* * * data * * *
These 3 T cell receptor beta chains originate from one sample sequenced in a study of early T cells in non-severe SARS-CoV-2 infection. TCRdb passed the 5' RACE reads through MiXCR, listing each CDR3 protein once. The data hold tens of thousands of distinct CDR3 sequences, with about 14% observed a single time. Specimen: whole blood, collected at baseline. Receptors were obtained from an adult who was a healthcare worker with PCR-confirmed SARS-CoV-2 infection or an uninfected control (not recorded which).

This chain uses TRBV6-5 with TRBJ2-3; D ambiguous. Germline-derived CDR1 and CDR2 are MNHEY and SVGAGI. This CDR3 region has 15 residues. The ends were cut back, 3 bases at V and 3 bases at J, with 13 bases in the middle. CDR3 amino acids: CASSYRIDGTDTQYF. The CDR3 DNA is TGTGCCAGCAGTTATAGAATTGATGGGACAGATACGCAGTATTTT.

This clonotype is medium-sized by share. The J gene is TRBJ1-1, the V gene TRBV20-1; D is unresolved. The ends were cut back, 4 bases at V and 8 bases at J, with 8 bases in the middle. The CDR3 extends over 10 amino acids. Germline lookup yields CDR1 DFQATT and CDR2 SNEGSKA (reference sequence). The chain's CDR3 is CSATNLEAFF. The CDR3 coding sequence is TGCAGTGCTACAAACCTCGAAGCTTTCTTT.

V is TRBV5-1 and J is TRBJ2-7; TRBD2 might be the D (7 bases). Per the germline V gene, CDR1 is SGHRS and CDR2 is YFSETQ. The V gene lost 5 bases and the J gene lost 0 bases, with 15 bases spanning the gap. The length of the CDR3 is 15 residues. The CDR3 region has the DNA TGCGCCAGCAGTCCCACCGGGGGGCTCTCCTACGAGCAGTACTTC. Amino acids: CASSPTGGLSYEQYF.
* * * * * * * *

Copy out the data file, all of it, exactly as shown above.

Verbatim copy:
These 3 T cell receptor beta chains originate from one sample sequenced in a study of early T cells in non-severe SARS-CoV-2 infection. TCRdb passed the 5' RACE reads through MiXCR, listing each CDR3 protein once. The data hold tens of thousands of distinct CDR3 sequences, with about 14% observed a single time. Specimen: whole blood, collected at baseline. Receptors were obtained from an adult who was a healthcare worker with PCR-confirmed SARS-CoV-2 infection or an uninfected control (not recorded which).

This chain uses TRBV6-5 with TRBJ2-3; D ambiguous. Germline-derived CDR1 and CDR2 are MNHEY and SVGAGI. This CDR3 region has 15 residues. The ends were cut back, 3 bases at V and 3 bases at J, with 13 bases in the middle. CDR3 amino acids: CASSYRIDGTDTQYF. The CDR3 DNA is TGTGCCAGCAGTTATAGAATTGATGGGACAGATACGCAGTATTTT.

This clonotype is medium-sized by share. The J gene is TRBJ1-1, the V gene TRBV20-1; D is unresolved. The ends were cut back, 4 bases at V and 8 bases at J, with 8 bases in the middle. The CDR3 extends over 10 amino acids. Germline lookup yields CDR1 DFQATT and CDR2 SNEGSKA (reference sequence). The chain's CDR3 is CSATNLEAFF. The CDR3 coding sequence is TGCAGTGCTACAAACCTCGAAGCTTTCTTT.

V is TRBV5-1 and J is TRBJ2-7; TRBD2 might be the D (7 bases). Per the germline V gene, CDR1 is SGHRS and CDR2 is YFSETQ. The V gene lost 5 bases and the J gene lost 0 bases, with 15 bases spanning the gap. The length of the CDR3 is 15 residues. The CDR3 region has the DNA TGCGCCAGCAGTCCCACCGGGGGGCTCTCCTACGAGCAGTACTTC. Amino acids: CASSPTGGLSYEQYF.